This year marks 50 years since petroleum activities began in Norway. The boundaries of the shelf were laid out, and the first – and largest – licensing round was announced.
On 9 April 1965, the rules shaping petroleum activities on the Norwegian shelf were stipulated in a Royal Decree. Just four days later, the first licensing round was announced for 278 blocks in the North Sea, south of the 62nd parallel.
The announcement came two months after Norway and the United Kingdom had signed a treaty dividing the continental shelf according to the median line principle. A similar treaty was signed with Denmark on 8 December the same year.
At the end of the 1950s, Norwegian geologists had ruled out the possibility of oil and gas deposits off the Norwegian coast. However, the vast Groningen gas discovery in the Netherlands in 1959 caused many people to reconsider the possibility of finding petroleum under the seabed in the North Sea. First out was oil company Phillips Petroleum in the autumn of 1962 with a request to the authorities for permission to conduct geological surveys on the shelf. Several other international companies followed, with applications for exclusive rights to explore for oil in specific areas.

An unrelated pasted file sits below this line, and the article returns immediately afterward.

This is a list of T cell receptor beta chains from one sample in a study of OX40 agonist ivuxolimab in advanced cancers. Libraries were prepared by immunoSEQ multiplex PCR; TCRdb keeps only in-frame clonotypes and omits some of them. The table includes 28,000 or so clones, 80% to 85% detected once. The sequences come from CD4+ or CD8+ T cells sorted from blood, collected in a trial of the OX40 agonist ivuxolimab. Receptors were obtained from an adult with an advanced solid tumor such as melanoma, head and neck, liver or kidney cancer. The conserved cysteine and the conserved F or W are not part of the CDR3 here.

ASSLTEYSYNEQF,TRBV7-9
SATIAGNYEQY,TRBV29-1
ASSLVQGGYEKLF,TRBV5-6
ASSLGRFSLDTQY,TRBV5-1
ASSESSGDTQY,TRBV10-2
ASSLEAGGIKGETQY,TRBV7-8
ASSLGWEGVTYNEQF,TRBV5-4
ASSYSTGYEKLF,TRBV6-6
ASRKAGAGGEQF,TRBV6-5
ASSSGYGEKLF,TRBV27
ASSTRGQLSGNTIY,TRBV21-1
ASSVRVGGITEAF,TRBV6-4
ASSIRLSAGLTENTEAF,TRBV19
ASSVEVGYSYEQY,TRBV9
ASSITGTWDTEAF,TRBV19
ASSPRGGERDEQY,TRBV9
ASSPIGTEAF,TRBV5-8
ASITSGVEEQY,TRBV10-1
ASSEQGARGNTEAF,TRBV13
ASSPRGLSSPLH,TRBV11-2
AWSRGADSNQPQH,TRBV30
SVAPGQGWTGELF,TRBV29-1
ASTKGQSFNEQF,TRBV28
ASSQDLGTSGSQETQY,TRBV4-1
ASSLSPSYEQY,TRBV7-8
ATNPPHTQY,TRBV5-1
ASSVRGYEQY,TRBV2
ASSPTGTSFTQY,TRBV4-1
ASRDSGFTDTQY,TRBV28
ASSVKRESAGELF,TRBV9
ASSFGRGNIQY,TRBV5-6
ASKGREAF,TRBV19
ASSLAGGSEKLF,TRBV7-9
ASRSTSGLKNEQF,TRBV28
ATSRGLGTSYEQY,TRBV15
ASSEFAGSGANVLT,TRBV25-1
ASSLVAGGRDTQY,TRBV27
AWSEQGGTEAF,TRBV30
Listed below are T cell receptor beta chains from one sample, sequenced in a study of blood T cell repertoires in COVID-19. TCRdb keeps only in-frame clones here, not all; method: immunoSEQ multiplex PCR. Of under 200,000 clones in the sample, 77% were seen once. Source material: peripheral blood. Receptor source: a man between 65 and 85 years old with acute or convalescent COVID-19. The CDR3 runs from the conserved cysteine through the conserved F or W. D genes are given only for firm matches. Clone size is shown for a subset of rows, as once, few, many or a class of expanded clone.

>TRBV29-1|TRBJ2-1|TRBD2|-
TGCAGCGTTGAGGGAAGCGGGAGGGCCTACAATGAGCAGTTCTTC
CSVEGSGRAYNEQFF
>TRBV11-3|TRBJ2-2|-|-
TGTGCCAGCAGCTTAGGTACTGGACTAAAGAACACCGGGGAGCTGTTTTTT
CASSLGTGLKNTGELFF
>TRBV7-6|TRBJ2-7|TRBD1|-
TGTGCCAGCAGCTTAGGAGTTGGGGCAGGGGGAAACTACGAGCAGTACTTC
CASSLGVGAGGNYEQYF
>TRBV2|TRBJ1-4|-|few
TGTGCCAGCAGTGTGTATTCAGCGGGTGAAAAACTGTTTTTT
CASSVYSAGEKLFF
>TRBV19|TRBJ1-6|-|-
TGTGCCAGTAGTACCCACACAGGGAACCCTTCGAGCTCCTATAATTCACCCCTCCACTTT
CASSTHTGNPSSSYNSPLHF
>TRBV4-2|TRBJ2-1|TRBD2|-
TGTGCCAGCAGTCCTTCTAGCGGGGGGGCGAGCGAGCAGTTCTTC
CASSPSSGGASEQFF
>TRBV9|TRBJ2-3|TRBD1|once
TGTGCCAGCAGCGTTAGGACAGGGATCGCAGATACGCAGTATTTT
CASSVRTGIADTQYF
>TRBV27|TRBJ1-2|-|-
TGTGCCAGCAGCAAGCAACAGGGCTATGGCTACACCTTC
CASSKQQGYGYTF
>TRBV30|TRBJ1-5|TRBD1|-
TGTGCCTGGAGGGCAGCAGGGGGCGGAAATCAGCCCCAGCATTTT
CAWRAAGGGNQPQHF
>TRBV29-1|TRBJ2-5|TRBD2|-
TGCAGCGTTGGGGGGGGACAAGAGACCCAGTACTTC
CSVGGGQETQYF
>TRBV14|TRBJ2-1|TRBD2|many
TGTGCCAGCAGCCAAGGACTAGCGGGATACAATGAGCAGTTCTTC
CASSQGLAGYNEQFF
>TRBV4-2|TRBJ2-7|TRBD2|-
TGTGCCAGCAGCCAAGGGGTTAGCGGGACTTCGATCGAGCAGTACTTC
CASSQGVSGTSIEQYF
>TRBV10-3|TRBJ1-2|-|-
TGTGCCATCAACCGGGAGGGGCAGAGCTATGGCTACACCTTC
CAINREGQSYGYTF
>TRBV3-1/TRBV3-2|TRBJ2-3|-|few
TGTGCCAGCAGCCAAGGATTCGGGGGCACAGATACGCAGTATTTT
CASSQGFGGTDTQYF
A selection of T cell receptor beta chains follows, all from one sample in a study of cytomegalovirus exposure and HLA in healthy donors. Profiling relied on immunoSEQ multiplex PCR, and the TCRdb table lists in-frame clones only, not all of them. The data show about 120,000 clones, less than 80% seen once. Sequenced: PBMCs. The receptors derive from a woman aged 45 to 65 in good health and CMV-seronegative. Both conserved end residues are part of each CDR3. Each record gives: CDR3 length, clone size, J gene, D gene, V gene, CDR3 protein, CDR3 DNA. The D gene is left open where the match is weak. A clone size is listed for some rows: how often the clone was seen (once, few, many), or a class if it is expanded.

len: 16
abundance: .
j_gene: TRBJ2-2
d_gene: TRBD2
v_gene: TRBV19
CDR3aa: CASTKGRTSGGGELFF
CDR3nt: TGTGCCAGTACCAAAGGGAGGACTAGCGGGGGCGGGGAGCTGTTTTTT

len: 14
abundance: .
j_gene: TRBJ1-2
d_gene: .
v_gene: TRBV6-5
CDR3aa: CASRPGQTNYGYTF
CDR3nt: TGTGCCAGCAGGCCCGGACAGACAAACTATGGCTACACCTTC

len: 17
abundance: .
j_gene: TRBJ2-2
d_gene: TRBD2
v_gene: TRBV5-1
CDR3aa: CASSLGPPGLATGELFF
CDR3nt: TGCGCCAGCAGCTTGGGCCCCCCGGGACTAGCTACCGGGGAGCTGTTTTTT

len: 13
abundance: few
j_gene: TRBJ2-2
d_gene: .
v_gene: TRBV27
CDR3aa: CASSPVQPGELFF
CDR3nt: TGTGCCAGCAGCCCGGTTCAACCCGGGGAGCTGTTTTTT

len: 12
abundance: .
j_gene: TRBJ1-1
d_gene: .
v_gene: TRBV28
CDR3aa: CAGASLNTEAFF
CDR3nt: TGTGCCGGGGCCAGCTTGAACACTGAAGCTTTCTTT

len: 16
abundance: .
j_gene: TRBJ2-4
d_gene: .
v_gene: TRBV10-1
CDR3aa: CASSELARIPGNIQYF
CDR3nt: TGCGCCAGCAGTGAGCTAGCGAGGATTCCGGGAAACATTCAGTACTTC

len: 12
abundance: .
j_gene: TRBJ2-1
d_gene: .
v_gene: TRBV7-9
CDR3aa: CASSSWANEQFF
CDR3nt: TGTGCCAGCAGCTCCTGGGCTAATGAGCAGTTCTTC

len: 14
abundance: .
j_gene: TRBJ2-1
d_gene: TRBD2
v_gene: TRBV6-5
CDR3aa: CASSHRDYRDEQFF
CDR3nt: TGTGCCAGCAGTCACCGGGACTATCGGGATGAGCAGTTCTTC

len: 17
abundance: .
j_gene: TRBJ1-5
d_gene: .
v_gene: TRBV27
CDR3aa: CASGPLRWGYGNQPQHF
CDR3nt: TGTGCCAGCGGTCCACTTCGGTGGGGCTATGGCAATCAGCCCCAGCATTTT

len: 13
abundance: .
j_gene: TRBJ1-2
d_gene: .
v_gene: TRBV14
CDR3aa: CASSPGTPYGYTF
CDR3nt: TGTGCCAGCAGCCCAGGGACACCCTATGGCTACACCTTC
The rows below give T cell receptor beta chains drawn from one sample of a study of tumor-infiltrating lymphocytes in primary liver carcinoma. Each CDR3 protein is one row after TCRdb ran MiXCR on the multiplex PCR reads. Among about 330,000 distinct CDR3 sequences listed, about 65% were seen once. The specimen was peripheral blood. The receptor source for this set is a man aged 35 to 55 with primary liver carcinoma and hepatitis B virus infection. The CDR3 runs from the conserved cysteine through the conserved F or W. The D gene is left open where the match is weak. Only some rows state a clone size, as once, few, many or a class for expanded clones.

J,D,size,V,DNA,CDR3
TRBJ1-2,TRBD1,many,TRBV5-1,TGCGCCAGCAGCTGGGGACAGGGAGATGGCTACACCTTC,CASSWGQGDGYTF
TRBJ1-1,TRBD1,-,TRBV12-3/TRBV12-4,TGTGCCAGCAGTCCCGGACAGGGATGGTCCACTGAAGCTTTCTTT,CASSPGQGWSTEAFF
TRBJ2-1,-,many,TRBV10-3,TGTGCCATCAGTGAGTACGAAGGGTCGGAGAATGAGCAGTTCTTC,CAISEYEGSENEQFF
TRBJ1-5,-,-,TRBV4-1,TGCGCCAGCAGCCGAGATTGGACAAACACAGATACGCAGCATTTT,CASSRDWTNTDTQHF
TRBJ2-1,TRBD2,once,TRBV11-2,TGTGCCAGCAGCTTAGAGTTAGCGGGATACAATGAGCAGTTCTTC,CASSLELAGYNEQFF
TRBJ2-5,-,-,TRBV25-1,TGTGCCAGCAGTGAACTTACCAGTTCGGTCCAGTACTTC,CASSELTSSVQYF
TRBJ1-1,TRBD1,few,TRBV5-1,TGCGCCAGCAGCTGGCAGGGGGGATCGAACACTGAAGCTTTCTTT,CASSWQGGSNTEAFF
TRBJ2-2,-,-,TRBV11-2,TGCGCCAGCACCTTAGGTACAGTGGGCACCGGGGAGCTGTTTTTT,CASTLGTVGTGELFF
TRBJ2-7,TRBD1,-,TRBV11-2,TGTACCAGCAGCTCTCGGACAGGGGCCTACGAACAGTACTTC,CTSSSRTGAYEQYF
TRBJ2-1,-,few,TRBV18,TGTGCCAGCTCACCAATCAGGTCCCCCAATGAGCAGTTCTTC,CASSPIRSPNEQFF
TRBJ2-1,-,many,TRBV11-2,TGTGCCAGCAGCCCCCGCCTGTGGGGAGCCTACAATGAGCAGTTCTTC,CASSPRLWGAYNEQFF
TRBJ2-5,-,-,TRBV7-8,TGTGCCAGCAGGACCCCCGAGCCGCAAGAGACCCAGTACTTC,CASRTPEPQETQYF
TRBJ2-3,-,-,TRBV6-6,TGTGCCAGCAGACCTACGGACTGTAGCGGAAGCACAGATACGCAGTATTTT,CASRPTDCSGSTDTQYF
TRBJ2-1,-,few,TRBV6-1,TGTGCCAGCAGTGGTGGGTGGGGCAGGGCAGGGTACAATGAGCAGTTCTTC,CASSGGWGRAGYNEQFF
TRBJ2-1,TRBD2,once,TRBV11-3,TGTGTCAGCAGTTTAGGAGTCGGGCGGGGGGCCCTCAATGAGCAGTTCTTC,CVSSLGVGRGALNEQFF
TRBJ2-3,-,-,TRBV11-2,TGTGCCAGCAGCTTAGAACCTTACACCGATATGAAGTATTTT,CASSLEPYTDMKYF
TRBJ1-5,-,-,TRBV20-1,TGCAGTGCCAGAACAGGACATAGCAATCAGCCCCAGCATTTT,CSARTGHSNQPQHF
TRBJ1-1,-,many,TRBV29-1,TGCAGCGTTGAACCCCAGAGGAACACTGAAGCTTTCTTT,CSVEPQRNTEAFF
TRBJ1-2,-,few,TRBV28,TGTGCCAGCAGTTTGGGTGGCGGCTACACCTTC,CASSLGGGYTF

"Norway’s sovereignty over the Norwegian continental shelf for exploration and exploitation of subsea natural resources” was proclaimed in May 1963. This Act confirmed that the Norwegian State was the owner of the Norwegian continental shelf, and that only the Government could grant permission for exploration and production.
The first announcement received 11 applications, and 22 production licences for 78 blocks were awarded in August 1965. It took four more years before the first major oil discovery was made – Ekofisk.
Today, 79 fields are operating on the Norwegian continental shelf. Since the 1970s, the petroleum activities have contributed NOK 11 000 billion to Norway’s domestic product, measured in 2013-NOK.
The 23rd licensing round was announced on 20 January of this year, for 57 blocks and parts of blocks in all of the three maritime zones outside Norway.
Adapted from press release by Joe Green